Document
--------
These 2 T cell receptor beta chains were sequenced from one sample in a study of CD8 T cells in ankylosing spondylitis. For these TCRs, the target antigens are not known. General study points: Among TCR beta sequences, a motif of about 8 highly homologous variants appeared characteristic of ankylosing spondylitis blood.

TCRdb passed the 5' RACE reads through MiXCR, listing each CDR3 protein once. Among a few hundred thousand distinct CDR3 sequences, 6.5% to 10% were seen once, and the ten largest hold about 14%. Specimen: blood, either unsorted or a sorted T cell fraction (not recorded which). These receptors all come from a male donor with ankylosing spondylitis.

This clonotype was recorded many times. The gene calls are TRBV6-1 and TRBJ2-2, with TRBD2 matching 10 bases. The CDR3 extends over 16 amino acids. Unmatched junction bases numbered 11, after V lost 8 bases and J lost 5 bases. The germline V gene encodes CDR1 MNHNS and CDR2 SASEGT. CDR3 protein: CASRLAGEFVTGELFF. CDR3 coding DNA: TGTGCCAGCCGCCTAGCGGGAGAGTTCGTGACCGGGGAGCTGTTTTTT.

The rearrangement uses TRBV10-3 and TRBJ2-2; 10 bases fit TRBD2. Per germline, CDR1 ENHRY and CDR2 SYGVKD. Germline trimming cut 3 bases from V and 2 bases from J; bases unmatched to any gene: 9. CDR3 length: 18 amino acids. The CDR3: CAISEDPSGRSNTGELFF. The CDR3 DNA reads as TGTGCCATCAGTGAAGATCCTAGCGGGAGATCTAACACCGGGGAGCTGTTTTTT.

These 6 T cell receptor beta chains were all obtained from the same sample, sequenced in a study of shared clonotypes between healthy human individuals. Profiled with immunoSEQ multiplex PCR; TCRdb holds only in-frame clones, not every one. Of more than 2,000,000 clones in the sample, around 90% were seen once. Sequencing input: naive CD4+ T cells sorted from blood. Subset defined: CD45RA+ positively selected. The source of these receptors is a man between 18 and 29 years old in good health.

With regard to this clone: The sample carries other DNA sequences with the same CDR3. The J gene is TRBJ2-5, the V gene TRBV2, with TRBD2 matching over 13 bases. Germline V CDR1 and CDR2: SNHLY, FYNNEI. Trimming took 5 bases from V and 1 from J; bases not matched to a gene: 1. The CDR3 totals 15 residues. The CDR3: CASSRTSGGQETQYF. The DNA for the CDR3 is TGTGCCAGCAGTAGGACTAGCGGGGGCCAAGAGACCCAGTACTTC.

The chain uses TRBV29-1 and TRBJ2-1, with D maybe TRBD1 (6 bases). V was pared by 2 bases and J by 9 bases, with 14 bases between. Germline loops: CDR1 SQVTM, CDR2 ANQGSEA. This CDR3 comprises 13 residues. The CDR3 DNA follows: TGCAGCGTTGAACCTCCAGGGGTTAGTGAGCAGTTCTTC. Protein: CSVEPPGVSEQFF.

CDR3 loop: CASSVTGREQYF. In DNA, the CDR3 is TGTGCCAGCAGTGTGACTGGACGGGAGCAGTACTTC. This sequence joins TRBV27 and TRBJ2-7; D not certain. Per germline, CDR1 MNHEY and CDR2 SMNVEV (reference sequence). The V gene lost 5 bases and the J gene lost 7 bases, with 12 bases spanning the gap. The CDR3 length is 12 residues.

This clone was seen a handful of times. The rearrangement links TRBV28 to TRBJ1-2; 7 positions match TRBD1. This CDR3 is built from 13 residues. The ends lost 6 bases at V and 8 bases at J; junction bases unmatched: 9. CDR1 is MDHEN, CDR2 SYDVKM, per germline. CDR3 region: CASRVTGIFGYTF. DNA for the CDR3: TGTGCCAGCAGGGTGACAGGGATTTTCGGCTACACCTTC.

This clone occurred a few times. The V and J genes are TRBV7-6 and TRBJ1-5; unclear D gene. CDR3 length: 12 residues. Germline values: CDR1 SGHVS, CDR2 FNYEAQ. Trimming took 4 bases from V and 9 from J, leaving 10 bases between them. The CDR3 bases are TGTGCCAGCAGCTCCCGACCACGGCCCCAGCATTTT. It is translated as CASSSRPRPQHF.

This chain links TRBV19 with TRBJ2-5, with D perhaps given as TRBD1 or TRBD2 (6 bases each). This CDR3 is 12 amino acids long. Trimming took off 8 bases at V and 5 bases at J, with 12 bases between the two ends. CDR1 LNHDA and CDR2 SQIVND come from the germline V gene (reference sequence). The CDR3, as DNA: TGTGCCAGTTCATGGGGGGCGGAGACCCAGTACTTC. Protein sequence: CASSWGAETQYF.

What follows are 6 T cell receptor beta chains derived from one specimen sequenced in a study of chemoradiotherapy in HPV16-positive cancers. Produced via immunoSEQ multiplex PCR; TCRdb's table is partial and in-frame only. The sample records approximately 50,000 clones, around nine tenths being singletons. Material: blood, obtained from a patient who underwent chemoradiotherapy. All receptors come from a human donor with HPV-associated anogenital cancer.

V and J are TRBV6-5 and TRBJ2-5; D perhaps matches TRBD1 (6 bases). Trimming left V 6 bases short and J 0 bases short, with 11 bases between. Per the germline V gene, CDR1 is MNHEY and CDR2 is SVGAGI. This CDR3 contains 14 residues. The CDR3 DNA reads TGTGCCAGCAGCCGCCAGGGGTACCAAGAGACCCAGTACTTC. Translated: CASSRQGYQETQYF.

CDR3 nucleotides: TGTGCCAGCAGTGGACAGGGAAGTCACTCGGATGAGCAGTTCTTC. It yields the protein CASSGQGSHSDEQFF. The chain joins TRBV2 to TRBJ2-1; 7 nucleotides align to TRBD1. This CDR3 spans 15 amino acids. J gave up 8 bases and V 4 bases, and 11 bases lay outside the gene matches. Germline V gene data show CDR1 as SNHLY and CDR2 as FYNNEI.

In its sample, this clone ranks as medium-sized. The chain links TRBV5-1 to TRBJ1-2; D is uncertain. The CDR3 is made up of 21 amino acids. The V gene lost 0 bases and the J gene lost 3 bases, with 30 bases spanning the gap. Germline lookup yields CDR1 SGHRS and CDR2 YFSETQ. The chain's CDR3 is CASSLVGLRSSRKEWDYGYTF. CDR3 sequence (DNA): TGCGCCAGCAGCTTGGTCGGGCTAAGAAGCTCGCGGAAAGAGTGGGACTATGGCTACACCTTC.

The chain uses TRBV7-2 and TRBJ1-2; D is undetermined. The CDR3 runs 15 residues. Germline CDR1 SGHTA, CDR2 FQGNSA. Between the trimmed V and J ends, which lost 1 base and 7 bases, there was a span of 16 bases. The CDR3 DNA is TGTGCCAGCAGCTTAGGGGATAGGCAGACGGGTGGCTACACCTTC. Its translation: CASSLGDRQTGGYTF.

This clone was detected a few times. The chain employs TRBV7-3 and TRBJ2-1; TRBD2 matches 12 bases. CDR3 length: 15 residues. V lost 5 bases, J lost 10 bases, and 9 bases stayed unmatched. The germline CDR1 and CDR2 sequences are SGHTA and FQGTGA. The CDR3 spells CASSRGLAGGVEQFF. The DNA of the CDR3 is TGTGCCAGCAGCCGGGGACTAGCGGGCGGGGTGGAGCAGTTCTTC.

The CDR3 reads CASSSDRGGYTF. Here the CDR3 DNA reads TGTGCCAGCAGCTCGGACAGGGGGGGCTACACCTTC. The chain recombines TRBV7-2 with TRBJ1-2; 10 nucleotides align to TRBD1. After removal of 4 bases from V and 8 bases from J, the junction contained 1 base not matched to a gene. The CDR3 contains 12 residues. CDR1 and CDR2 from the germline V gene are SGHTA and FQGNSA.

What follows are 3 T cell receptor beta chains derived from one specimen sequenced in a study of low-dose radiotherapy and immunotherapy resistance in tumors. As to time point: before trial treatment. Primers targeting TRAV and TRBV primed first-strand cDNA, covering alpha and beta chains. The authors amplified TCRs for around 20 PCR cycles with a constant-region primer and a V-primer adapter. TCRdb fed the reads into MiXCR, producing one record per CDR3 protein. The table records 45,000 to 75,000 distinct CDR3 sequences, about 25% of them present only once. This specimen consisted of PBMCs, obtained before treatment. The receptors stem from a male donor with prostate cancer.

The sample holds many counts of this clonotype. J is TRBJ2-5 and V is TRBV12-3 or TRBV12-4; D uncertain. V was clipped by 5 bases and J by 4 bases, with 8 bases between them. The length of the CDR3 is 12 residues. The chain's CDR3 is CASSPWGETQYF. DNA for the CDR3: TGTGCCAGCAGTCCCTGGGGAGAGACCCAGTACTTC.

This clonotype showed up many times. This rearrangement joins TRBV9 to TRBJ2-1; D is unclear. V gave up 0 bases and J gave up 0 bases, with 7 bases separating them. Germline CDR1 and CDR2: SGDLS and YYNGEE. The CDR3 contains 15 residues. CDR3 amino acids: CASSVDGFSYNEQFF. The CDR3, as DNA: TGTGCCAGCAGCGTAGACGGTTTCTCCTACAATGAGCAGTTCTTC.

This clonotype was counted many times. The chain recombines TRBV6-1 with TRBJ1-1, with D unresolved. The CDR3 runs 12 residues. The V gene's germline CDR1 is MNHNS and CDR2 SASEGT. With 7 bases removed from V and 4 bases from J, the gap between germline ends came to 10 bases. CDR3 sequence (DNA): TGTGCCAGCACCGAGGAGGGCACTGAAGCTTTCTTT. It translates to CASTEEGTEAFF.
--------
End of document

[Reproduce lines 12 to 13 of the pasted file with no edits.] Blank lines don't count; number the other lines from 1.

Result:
What follows are 6 T cell receptor beta chains derived from one specimen sequenced in a study of chemoradiotherapy in HPV16-positive cancers. Produced via immunoSEQ multiplex PCR; TCRdb's table is partial and in-frame only. The sample records approximately 50,000 clones, around nine tenths being singletons. Material: blood, obtained from a patient who underwent chemoradiotherapy. All receptors come from a human donor with HPV-associated anogenital cancer.

V and J are TRBV6-5 and TRBJ2-5; D perhaps matches TRBD1 (6 bases). Trimming left V 6 bases short and J 0 bases short, with 11 bases between. Per the germline V gene, CDR1 is MNHEY and CDR2 is SVGAGI. This CDR3 contains 14 residues. The CDR3 DNA reads TGTGCCAGCAGCCGCCAGGGGTACCAAGAGACCCAGTACTTC. Translated: CASSRQGYQETQYF.